The Mathematical Association
Mathematical Reasoning, Justification and Proof
Saturday 28th March 2020
Planned Venue UCL, London
Rescheduled as a Webinar
Summary: In this workshop Charlie Gilderdale from NRICH selected some of his favourite problems and showed how they can be used to introduce students to mathematical reasoning, justification and proof, so that they can learn to develop convincing arguments.
Due to the lockdown on 24th March we were unable to meet at UCL, London. Thanks to Mark Horley the professional development was rescheduled as a seminar using Zoom for audio and visual and Bitpaper as a whiteboard. Delegates had the option to team up with a family member, another delegate or opt for a blind date. I opted for a blind date, I was stood up, but this did not dampen my enthusiasm.
Charlie began with an introduction to the different strands of a student’s processing of a problem.
We were soon working in our pairs on the first challenge of the morning.
Challenge 1 Cryptarithms.
I was happy to get one answer. Although as many as five were possible. We were encouraged to remind students to consider multiple solutions
Challenge 2 The Number Jumbler
This was my favourite challenge of the day. I love emoji’s and they make it a very colourful and engaging challenge. Charlie mentioned that this task is a way to tap into a student’s curiosity. I have used it with all my student’s this week to do just that, year 6 to year 12 and they have all enjoyed it. I have left it with them all to see if they can reason it. Sue Cubbon provided us with an excellent algebraic explanation. We were left wondering about 90 and 99 which was soon clarified.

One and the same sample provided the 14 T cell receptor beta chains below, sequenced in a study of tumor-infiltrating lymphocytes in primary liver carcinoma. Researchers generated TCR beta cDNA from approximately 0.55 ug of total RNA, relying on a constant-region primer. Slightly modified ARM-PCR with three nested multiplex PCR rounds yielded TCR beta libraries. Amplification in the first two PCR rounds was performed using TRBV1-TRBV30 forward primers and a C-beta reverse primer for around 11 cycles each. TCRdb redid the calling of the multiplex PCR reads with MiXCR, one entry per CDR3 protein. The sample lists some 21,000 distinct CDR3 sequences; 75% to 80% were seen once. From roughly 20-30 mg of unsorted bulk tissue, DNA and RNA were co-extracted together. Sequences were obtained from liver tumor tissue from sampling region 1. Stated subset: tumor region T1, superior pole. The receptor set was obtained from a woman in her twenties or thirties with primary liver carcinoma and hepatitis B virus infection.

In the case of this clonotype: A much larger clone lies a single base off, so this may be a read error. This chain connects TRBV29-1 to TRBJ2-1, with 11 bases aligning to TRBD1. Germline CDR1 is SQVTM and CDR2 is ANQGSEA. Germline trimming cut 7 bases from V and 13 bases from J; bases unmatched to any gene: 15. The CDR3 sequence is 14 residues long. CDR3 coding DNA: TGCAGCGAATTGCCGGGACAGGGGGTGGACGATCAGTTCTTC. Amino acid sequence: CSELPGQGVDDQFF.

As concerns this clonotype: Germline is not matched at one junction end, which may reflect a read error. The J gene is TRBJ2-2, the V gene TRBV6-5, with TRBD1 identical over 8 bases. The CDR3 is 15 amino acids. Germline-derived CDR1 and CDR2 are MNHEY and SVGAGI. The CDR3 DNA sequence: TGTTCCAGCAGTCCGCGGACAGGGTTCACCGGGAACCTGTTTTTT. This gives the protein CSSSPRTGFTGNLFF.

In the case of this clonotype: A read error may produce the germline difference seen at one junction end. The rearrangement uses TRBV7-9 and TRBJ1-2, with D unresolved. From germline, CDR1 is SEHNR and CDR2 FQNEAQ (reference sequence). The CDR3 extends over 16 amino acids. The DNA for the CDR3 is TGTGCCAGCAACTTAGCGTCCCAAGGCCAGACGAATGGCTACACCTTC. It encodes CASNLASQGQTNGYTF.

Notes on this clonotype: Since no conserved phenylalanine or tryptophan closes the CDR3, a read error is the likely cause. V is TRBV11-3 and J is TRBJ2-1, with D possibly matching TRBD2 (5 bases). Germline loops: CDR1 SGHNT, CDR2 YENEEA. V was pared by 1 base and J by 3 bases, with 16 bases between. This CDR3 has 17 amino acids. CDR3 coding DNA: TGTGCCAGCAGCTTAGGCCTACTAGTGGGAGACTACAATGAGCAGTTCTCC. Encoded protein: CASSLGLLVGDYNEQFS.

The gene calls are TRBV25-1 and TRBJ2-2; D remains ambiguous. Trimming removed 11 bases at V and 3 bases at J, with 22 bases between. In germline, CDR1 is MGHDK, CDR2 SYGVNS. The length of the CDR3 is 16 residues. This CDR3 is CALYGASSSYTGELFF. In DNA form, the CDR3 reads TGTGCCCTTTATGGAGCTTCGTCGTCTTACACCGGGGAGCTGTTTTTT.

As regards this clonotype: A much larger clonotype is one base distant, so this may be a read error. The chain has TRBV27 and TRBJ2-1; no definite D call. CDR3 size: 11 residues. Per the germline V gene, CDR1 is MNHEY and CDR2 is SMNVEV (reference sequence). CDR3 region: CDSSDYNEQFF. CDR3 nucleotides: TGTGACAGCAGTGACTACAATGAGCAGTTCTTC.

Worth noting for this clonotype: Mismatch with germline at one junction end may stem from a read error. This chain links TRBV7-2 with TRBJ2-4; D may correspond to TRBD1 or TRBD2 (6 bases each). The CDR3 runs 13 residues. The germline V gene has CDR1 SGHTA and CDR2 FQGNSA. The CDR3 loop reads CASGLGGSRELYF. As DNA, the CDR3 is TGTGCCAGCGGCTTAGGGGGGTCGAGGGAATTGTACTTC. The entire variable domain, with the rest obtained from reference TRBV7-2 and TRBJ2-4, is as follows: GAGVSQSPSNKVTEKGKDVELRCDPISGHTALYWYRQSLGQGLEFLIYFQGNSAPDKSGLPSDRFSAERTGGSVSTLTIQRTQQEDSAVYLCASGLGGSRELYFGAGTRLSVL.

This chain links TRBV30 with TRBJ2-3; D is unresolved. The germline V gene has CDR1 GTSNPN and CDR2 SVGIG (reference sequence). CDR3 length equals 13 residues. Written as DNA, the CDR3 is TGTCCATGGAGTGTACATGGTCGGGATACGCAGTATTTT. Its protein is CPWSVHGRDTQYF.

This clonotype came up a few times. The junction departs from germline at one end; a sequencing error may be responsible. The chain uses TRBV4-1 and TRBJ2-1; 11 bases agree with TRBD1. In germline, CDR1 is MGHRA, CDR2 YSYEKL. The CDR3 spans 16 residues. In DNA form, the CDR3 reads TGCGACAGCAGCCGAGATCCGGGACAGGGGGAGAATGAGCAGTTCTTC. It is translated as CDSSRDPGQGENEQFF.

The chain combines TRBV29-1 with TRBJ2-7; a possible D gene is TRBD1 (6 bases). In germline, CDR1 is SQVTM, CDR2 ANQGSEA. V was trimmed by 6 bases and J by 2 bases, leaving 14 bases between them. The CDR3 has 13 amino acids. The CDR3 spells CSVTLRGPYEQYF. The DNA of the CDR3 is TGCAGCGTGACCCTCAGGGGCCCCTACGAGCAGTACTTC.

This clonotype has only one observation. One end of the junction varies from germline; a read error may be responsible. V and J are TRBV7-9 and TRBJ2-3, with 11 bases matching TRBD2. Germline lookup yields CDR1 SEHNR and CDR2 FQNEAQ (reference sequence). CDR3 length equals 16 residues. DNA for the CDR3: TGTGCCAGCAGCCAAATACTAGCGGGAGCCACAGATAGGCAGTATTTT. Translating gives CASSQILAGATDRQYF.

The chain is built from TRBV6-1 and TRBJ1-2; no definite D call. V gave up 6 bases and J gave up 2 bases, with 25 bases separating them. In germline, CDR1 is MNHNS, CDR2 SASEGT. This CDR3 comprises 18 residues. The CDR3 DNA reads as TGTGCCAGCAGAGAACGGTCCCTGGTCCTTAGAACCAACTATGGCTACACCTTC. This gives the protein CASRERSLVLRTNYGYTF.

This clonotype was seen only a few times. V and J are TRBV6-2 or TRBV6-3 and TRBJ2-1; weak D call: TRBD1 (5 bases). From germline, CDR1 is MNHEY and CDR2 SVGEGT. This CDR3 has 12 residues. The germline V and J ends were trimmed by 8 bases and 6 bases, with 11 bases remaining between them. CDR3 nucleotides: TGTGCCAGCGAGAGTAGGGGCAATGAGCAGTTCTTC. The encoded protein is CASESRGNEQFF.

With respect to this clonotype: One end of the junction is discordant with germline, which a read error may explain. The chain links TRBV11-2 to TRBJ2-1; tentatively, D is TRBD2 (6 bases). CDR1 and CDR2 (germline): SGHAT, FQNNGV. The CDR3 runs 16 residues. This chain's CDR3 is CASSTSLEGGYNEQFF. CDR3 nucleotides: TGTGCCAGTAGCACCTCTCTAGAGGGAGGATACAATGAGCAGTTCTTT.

Challenge 3 Fruity Totals
This was my fruity totals. It is a challenge which helps with students understanding of equations and formulae. I challenged myself to reason it, without going straight to simultaneous equations. It was useful to remind myself to choose the rows & columns with the least number of different fruits. Row 2 and 4 & column 3.
Challenge 4 Unequal averages
The first task here was to find a set of five numbers with an equal mode, median, mean and range. I thought I’d got one in blue but red beat me to it! Sorry Charlie for messing with your board.
There were many more challenges on averages and other further challenges we didn’t have time to do.
I thoroughly enjoyed having an introduction to what NRich has to offer. It will provide me, if not my students, with plenty of puzzling over this lockdown. Thank you to Charlie and Mark for making it possible in difficult circumstances.
If there are any errors, omissions or misrepresentations, please let me know at email@example.com